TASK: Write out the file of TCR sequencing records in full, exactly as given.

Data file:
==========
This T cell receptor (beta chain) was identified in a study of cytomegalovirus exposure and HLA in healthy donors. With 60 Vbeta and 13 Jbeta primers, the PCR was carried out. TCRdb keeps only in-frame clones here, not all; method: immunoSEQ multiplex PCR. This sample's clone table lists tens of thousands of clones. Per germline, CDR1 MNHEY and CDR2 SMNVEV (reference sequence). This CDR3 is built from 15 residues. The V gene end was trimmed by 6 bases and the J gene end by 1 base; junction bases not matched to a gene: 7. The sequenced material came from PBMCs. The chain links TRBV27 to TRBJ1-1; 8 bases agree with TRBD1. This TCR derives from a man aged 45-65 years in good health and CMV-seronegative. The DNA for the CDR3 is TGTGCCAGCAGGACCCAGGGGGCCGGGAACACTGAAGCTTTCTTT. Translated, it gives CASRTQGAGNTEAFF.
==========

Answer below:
This T cell receptor (beta chain) was identified in a study of cytomegalovirus exposure and HLA in healthy donors. With 60 Vbeta and 13 Jbeta primers, the PCR was carried out. TCRdb keeps only in-frame clones here, not all; method: immunoSEQ multiplex PCR. This sample's clone table lists tens of thousands of clones. Per germline, CDR1 MNHEY and CDR2 SMNVEV (reference sequence). This CDR3 is built from 15 residues. The V gene end was trimmed by 6 bases and the J gene end by 1 base; junction bases not matched to a gene: 7. The sequenced material came from PBMCs. The chain links TRBV27 to TRBJ1-1; 8 bases agree with TRBD1. This TCR derives from a man aged 45-65 years in good health and CMV-seronegative. The DNA for the CDR3 is TGTGCCAGCAGGACCCAGGGGGCCGGGAACACTGAAGCTTTCTTT. Translated, it gives CASRTQGAGNTEAFF.